Who Should Not Use Active Surveillance for Prostate Cancer – Dr. David Samadi Explains
NEW YORK, NY (PRWEB) NOVEMBER 08, 2016
New findings from a recent study, evaluating the association of circulating testosterone concentrations in men with low-risk prostate cancer, showed that men with a testosterone level less than 300 ng/dl should not use active surveillance as a treatment option.
“This study provides valuable information in regards to making the decision of which men with low-risk prostate cancer can safely use active surveillance for treatment,” said Dr. Samadi. “Active surveillance has emerged in recent years as an excellent option for men with low-risk prostate cancer who choose not to undergo immediate surgery or radiation therapy. During active surveillance the prostate is still carefully monitored for signs of progression by conducting routine PSA blood tests, digital rectal exams and repeat biopsies looking for any changes. What has made it difficult to determine is if all men with low-risk prostate cancer are automatic candidates for active surveillance.”
This study recruited 338 men with prostate cancer who met the active surveillance criteria but opted instead to undergo radical prostatectomy. Men who had hypogonadism, which is defined as a serum testosterone level below 300 ng/dl, had a significant association of a higher likelihood of upgrading, upstaging, and unfavorable disease with positive surgical margins.
“Up to about 25% of older men have hypogonadism,” explained Dr. Samadi. “If these same men also have other disease condition such as obesity and metabolic syndrome, these can be risk factors resulting in a greater chance of a more advanced stage, high risk of recurrence and risk of death from prostate cancer. All of that information needs to be factored in the decision.”
Research results showed that men with a testosterone level of 300 ng/dl or lower was associated with a significant 11.6 –fold increase of upstaging, 3.6-fold increased odds of upgrading, 10-fold increased odds of unfavorable disease, 2.2-fold increased odds of positive surgical margins and 6.7-fold increased odds of predominant Gleason 4 disease when compared to men with a testosterone level of 300 ng/dl or higher.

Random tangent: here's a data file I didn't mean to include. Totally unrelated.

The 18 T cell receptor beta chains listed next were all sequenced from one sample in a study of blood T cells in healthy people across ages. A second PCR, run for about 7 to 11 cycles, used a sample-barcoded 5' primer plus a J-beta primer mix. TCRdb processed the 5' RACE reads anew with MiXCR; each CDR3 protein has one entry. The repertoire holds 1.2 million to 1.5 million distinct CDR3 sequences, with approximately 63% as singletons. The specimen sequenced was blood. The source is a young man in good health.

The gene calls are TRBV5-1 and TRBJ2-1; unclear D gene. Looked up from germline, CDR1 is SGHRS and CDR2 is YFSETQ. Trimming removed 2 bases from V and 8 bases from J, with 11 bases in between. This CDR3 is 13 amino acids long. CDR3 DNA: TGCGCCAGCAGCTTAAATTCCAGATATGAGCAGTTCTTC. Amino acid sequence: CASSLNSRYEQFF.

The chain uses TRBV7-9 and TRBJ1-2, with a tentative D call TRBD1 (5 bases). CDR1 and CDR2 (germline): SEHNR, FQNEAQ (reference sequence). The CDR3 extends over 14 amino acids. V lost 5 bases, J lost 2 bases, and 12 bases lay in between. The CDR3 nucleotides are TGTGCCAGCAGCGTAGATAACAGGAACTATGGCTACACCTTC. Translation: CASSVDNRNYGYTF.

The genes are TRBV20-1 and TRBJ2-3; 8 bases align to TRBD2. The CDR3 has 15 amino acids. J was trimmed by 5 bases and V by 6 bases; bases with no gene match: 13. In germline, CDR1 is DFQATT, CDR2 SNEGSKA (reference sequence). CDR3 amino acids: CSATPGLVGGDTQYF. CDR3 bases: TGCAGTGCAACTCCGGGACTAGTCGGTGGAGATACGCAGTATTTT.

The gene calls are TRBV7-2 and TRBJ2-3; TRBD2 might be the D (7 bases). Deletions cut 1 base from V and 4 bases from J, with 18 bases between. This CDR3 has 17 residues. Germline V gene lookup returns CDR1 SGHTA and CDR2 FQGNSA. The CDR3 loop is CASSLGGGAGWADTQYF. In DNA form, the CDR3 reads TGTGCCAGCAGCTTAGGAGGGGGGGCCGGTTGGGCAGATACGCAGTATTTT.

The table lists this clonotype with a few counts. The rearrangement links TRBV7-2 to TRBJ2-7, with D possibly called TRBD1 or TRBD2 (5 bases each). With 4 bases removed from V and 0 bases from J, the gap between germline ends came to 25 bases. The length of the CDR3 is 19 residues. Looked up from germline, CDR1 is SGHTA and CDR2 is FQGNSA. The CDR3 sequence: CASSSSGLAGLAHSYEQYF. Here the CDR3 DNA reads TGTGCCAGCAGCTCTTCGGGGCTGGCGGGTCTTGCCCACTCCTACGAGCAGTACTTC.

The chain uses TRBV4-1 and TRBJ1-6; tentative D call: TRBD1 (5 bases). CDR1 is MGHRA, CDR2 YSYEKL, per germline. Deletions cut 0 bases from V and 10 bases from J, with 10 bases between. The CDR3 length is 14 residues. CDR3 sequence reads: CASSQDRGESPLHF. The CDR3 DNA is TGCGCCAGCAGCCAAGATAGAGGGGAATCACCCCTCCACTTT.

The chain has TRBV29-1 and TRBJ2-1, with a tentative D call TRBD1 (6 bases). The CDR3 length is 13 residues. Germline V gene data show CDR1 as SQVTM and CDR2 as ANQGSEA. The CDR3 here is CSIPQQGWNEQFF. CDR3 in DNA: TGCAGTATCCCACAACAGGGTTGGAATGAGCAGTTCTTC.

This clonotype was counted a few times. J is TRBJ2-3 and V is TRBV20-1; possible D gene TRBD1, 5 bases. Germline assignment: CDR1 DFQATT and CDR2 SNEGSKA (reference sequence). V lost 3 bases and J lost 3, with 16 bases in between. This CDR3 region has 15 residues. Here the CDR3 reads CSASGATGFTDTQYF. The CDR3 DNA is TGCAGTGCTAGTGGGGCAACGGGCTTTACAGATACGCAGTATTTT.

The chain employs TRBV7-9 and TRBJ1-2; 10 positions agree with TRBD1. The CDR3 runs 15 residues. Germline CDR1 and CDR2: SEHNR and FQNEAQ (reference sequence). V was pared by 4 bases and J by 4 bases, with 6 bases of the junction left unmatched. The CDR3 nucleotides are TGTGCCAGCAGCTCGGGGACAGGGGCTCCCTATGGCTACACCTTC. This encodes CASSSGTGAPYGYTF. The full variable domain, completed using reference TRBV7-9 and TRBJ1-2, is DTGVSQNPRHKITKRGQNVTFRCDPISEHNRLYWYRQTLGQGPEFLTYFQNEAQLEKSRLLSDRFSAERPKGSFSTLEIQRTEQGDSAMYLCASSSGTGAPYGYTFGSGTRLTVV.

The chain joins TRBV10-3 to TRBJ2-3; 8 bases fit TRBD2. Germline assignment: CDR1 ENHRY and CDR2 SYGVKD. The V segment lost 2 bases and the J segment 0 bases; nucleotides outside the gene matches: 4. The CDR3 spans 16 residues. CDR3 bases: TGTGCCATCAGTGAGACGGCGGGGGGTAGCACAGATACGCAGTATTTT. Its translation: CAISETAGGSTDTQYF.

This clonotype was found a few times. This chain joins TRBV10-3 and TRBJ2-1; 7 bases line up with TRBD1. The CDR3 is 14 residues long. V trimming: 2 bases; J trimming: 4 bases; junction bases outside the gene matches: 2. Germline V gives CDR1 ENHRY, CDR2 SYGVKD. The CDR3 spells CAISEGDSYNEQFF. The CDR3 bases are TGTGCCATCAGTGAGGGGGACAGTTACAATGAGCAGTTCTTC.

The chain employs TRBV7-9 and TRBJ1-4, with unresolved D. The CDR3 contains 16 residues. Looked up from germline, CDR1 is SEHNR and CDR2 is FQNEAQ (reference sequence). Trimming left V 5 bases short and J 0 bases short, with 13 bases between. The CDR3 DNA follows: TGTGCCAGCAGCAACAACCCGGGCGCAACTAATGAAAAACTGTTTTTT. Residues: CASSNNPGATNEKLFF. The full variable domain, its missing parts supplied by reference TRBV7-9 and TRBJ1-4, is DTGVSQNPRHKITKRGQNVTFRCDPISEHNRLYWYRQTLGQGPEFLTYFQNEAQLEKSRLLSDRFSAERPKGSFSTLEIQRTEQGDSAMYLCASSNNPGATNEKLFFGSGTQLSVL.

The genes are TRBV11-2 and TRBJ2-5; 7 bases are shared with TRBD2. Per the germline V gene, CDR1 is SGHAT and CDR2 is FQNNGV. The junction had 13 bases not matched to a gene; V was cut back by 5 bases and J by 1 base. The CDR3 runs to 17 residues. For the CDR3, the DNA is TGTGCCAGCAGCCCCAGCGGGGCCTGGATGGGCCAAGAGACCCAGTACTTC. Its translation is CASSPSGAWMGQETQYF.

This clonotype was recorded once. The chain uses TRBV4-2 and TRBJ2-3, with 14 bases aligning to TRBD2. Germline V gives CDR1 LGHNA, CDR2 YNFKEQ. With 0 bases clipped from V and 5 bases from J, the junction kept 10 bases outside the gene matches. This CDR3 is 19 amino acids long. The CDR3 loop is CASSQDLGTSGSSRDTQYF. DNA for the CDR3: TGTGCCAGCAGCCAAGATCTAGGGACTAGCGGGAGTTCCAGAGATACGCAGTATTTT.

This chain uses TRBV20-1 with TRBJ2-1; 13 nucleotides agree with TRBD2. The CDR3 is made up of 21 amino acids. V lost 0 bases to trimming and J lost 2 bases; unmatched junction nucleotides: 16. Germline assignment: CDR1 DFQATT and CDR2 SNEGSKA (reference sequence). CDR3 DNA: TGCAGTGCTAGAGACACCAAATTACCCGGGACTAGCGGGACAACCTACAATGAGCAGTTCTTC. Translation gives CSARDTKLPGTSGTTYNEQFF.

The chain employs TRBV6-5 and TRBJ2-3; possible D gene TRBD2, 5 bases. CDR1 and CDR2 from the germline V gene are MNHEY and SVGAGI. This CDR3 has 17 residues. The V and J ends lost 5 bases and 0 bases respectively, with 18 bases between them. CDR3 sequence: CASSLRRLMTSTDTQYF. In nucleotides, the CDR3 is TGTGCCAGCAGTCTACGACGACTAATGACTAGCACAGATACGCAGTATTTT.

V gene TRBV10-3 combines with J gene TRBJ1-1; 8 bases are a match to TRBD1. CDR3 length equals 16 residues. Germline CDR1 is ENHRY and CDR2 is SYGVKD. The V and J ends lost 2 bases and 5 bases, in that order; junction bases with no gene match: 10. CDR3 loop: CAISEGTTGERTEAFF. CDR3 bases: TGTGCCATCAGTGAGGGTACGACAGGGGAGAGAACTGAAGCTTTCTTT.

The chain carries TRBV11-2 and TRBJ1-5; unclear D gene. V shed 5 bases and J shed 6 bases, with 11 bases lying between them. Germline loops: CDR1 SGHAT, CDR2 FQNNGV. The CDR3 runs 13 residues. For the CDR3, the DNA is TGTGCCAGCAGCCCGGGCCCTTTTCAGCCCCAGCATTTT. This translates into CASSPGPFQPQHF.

“The data from this study goes along with other studies that have shown men with low serum testosterone levels or hypogonadism tend to have more aggressive prostate cancer,” stated Dr. Samadi. “The information from this study is important as it used a large population of patients with good statistical analysis. There has always been a need to improve upon the selection process of men who are good candidates for active surveillance to help reduce reclassification of their risk during a follow-up”
Dr. Samadi went on to say, “I agree with the study and it makes sense that using total testosterone as a selection criterion along with the man’s age, his PSA, PSA density, clinical stage, and positive cancer involvement in cores will be a benefit to improving the accuracy of predicting the cancer and whether to recommend active surveillance or not. Men with hypogonadism need to be monitored more carefully and from this study, it highlights that active surveillance is not for every man with low-risk prostate cancer.”
Patients newly diagnosed with prostate cancer can contact world renowned prostate cancer specialist and urologic oncologist Dr. David Samadi at 212-365-5000 for a free phone consultation or by visiting ProstateCancer911.com.